A false sense of security persists surrounding digitized documents: because an infinite number of identical copies can be made of any original, most of us believe that our electronic files have an indefinite shelf life and unlimited retrieval opportunities. In fact, preserving the world’s online content is an increasing concern, particularly as file formats (and the hardware and software used to run them) become scarce, inaccessible, or antiquated, technologies evolve, and data decays. Without constant maintenance and management, most digital information will be lost in just a few decades. Our modern records are far from permanent.
Clicking through these cold war slides gives an uncomfortable mixture of nostalgic appreciation for the retro aesthetic combined with serious heebie-jeebies for the content.
The slides appear to be 1970s/1980s informational or training images from the United States Air Force, NORAD, Navy, and beyond.
A short documentary that you can dowload or watch online:
The film explores how image banks including Getty gain control over, and then restrict access to, archive images – even when these images are legally in the public domain. It also forms a small act of resistance against this practice: the film includes six legally licensed clips, and is downloadable as an HD ProRes file. In this way, it aims to liberate these few short clips from corporate control, and make them freely available for viewing and artistic use.
Licensed under aCreative Commons 0: “No rights reserved” license.
I like how Luke is using a large language model to make a chat interface for his own content.
This is the exact opposite of how grifters are selling the benefits of machine learning (“Generate copious amounts of new content instantly!”) and instead builds on over twenty years of thoughtful human-made writing.
If you’re thinking of signing up to Hive or Post:
If posts in a social media app do not have URLs that can be linked to and viewed in an unauthenticated browser, or if there is no way to make a new post from a browser, then that program is not a part of the World Wide Web in any meaningful way.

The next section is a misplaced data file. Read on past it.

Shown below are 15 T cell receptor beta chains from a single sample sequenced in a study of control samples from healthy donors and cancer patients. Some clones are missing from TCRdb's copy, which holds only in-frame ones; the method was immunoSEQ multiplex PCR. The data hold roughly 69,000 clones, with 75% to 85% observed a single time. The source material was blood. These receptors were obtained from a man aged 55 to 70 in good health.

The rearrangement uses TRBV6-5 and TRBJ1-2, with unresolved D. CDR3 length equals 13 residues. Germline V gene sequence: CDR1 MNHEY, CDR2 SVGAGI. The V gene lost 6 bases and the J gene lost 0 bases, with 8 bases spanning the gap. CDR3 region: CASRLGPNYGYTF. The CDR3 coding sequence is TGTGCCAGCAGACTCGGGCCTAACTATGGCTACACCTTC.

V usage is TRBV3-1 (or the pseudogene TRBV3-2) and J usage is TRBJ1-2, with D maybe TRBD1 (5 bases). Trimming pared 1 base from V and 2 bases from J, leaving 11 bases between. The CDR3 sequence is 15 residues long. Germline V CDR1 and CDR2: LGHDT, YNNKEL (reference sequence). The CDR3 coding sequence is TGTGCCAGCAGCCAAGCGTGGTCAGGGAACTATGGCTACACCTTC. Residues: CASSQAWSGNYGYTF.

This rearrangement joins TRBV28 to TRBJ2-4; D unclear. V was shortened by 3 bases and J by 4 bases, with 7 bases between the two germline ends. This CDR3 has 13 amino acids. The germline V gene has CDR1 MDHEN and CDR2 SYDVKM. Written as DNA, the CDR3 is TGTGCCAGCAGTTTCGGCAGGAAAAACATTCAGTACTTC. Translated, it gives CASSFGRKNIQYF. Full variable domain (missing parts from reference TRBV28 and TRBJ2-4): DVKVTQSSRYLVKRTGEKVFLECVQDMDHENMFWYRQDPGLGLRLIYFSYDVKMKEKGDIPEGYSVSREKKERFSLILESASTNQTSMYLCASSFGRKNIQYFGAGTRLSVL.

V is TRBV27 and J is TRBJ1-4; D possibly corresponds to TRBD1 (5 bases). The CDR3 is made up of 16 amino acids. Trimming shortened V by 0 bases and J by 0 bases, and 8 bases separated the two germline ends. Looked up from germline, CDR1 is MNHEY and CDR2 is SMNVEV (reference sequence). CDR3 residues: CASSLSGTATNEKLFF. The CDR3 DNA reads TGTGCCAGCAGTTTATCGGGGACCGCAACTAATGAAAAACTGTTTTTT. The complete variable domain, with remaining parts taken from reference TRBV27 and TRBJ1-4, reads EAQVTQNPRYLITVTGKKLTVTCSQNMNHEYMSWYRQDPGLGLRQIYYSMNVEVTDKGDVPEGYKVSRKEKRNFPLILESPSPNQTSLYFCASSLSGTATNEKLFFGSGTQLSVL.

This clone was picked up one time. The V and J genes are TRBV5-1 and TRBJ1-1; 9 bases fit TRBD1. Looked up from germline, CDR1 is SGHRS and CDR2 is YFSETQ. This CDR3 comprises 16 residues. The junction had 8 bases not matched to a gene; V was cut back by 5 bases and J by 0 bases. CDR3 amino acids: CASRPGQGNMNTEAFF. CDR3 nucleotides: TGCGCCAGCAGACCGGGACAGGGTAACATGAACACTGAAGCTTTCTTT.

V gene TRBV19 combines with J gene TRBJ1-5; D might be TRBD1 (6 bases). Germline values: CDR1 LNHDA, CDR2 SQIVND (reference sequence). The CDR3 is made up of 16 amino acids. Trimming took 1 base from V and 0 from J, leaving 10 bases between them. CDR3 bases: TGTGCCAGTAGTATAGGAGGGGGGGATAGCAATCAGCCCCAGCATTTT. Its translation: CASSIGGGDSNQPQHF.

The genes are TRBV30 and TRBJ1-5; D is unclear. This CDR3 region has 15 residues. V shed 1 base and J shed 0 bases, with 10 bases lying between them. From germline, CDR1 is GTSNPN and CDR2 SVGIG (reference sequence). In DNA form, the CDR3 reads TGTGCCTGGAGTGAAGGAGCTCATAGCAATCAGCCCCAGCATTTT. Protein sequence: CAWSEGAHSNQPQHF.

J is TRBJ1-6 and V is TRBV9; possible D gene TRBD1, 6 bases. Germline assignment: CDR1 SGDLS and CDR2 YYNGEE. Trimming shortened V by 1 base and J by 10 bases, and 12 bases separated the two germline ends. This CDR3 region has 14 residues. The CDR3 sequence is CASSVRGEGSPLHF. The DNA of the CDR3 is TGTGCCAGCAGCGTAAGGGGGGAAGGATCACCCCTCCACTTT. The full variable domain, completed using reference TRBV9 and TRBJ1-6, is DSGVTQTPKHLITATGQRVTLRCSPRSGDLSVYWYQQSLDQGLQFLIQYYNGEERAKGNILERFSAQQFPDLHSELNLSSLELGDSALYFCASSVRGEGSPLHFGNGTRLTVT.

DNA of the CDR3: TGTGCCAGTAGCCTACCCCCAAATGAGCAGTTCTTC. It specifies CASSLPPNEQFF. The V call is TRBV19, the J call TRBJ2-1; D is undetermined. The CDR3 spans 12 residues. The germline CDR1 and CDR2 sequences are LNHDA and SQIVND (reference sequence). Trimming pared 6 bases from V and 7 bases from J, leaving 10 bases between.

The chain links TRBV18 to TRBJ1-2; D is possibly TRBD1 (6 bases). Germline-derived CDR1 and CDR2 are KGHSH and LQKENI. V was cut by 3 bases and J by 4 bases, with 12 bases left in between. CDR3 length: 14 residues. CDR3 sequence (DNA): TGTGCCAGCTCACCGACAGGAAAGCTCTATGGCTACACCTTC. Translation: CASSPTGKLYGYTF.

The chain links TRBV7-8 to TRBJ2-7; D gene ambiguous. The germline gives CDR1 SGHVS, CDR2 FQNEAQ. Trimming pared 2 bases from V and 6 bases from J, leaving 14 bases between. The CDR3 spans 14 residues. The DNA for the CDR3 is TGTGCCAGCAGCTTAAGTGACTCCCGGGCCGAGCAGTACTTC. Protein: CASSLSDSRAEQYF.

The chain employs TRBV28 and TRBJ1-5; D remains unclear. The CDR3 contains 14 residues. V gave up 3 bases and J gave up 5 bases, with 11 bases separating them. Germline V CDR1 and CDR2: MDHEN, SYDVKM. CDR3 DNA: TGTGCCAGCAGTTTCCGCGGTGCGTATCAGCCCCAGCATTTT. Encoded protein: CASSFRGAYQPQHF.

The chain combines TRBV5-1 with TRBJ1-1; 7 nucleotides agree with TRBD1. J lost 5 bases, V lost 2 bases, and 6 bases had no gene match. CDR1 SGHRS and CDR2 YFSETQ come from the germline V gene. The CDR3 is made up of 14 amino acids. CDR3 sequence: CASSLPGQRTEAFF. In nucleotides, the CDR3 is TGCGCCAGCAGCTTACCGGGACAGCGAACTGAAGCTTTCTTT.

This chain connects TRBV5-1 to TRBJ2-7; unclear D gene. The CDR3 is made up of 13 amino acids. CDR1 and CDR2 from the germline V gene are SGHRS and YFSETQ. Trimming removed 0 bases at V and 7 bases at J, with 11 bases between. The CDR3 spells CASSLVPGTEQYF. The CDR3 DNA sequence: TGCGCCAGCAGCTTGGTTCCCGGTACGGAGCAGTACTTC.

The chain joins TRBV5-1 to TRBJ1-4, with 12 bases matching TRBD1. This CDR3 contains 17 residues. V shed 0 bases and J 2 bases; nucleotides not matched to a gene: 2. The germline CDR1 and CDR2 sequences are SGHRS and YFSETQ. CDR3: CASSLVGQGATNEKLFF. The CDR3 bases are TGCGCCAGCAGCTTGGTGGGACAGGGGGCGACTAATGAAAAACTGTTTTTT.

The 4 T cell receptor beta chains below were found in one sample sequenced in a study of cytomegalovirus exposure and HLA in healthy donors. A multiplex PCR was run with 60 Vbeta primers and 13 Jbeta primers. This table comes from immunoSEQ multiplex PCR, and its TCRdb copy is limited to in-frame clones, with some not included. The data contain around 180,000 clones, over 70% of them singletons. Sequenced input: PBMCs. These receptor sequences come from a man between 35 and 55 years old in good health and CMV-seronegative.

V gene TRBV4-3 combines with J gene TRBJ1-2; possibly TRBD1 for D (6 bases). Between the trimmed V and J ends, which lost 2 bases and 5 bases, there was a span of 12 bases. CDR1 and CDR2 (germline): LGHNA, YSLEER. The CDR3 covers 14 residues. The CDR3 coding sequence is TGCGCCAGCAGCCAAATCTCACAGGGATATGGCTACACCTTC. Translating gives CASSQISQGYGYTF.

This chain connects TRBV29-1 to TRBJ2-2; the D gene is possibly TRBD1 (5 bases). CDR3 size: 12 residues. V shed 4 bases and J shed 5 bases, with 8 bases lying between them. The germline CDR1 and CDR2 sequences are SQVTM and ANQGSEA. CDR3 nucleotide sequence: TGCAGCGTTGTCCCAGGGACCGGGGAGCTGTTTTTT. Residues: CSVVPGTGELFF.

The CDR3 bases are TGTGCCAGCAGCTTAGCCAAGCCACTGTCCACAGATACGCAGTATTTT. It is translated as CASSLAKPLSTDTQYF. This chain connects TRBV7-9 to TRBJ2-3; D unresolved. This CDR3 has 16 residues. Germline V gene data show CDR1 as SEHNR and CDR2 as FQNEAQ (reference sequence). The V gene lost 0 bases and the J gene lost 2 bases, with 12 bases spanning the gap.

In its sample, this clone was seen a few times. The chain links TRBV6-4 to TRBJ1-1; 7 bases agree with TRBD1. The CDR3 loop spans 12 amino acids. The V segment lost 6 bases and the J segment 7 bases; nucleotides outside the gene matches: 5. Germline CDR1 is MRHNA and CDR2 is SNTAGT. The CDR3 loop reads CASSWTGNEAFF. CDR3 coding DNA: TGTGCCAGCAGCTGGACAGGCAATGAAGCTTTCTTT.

Consign that app to oblivion.
Kevin takes my eleven-year old remark literally and points out at least you can emulate LaserDiscs:
So LaserDiscs aren’t the worst things to archive, networks of servers running code that isn’t available or archivable are, and we are building a lot more of those these days, whether on the web or in apps.
This is an archive of the very earliest Web browsers — the true pioneers, the Old Gods, the Ancients:
WorldWideWeb, LineMode, Viola, Erwise, Midas, TkWWW, Samba, Lynx, w3, FineWWW
There are some tasty designs in this archive from Sainbury’s.
The history of humanity in food and recipes.
The timeline of this website is equally impressive—it’s been going since 1999!
Deleting your old thoughts may be giving your older self a kick they really don’t deserve. And the beauty of having an archive is that you don’t need to decide whether you were right or not. Your views, with a date attached, can stand as a reflection of a specific moment in time.
Reconciling every past view you’ve ever had with how you feel now isn’t required. It sounds exhausting, frankly.
A Long Bet on Link Rot is Resolved, but Questions About the Durability of the Web Still Remain - Long Now
The Long Now foundation has a write-up on my recently-lost long bet:
On February 22, 02011, Jeremy Keith made a prediction that he hoped would be proven wrong.
I love reading about how—and why—people tinker with their personal sites. This resonates a lot.
This website is essentially a repository of my memories, lessons I’ve learnt, insights I’ve discovered, a changelog of my previous selves. Most people build a map of things they have learnt, I am building a map of how I have come to be, in case I may get lost again. Maybe someone else interested in a similar lonely path will feel less alone with my documented footprints. Maybe that someone else would be me in the future.
Oh, and Winnie, I can testify that having an “on this day” page is well worth it!
This speculative version of the internet archive invites you to see how websites will look in 2046.
A non-profit foundation dedicated to long-term digital preservation.
Imagine if we could place ourselves 100 years into the future and still have access to the billions of photos shared by millions of people on Flickr, one of the best documented, broadest photographic archives on the planet.
The Flickr Foundation represents our commitment to stewarding this digital, cultural treasure to ensure its existence for future generations.
Its first act is the renewal of the Flickr Commons.
Well, this is rather lovely! A collection of websites from the early days of the web that are still online.
All the HTML pages still work today …and they work in your web browser which didn’t even exist when these websites were built.
A profile of Brewster Kahle and the Internet Archive in the San Francisco Chronicle.
This sounds like an interesting long-term storage project, but colour me extremely sceptical of their hand-wavey vagueness around their supposedly flawless technical solution:
This technology will be revealed to the world in the near future.
Also, they keep hyping up the Svalbard location as though it were purpose-built for this project, rather than the global seed bank (which they don’t even mention).
This might be a good way to do marketing, but it’s a shitty way to go about digital preservation.